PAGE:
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Japan has long been pressing Washington to raise taxes to cut the federal deficit, and a senior Tokyo official said Wednesday that may have helped get President Bush to agree to the idea of "tax revenue increases."

Misoji Sakamoto, chief Cabinet secretary, said Japanese officials strongly supported U.S. measures to cut the deficit in talks with U.S. negotiators in Tokyo this week. The negotiators held a previously unscheduled third day of talks Wednesday.Japan has long argued that a chief cause of the U.S. trade deficit and general lack of competitiveness of American companies overseas is the budget deficit.

The United States told Japan Tuesday it will try to put its budget into the black as its part of the bargain in trade talks.

A drop in the federal deficit helps increase U.S. business competitiveness by lowering the amount of money the government borrows. With fewer borrowers chasing a limited amount of money, it is easier for businesses to borrow money at lower interest rates.

The yearlong talks, known as the Structural Impediment Initiative, are aimed at reforming the basic economic structures in both countries underlying the nearly $50 billion annual U.S. trade deficit with Japan.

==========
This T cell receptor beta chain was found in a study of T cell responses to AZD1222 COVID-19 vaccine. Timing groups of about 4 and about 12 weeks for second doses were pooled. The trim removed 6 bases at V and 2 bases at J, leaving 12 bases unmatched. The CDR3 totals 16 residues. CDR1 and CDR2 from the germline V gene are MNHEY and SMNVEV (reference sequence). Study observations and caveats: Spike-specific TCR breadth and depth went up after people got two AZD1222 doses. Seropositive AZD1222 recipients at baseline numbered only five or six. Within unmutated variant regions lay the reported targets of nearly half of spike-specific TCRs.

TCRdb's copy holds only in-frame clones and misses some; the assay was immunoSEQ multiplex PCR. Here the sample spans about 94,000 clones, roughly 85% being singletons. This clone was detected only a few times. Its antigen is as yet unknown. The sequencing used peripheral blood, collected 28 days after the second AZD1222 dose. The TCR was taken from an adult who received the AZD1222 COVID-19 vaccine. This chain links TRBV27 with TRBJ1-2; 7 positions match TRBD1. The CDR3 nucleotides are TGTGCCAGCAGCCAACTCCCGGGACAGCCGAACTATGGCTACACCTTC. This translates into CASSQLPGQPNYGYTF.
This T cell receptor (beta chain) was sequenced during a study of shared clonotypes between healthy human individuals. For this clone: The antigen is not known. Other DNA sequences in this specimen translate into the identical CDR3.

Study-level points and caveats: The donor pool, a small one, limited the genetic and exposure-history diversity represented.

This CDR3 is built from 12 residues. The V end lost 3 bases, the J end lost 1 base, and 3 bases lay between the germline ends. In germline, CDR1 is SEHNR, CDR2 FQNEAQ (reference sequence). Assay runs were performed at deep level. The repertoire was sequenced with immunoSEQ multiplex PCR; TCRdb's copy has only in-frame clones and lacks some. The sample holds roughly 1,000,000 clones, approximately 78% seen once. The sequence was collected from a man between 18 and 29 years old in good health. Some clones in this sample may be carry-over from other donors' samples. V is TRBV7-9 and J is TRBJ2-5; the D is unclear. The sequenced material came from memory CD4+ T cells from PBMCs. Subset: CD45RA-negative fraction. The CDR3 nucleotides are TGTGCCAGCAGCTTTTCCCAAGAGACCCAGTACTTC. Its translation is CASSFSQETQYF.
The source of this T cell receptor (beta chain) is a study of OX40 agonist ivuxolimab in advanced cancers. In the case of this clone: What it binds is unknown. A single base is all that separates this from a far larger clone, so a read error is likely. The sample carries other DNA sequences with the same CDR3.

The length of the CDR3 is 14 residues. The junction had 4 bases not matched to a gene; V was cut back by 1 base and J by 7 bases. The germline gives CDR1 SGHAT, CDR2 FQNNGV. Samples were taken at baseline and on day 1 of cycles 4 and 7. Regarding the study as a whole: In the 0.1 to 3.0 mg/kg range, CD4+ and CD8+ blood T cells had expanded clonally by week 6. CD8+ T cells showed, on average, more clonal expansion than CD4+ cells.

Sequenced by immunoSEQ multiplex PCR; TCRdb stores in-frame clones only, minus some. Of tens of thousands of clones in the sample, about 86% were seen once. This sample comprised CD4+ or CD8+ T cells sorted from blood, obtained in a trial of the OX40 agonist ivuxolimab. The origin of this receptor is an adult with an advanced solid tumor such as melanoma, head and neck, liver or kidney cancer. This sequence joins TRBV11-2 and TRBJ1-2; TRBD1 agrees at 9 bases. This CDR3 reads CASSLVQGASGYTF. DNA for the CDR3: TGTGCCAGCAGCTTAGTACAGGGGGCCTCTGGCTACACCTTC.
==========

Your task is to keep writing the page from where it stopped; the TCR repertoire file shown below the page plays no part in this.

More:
The U.S. side outlined a budget-cutting plan Tuesday that calls for a balanced budget by 1993, said a senior Bush administration official participating in the negotiations.

The senior official, who briefed reporters on the condition of anonymity, did not say tax increases were part of the plan but said surplus cash from the Social Security fund would be used to pay off federal debt.

In April, Japan pledged to reform its distribution system and take other market-opening measures and the United States promised to cut its deficit and attack its low savings and investment rates.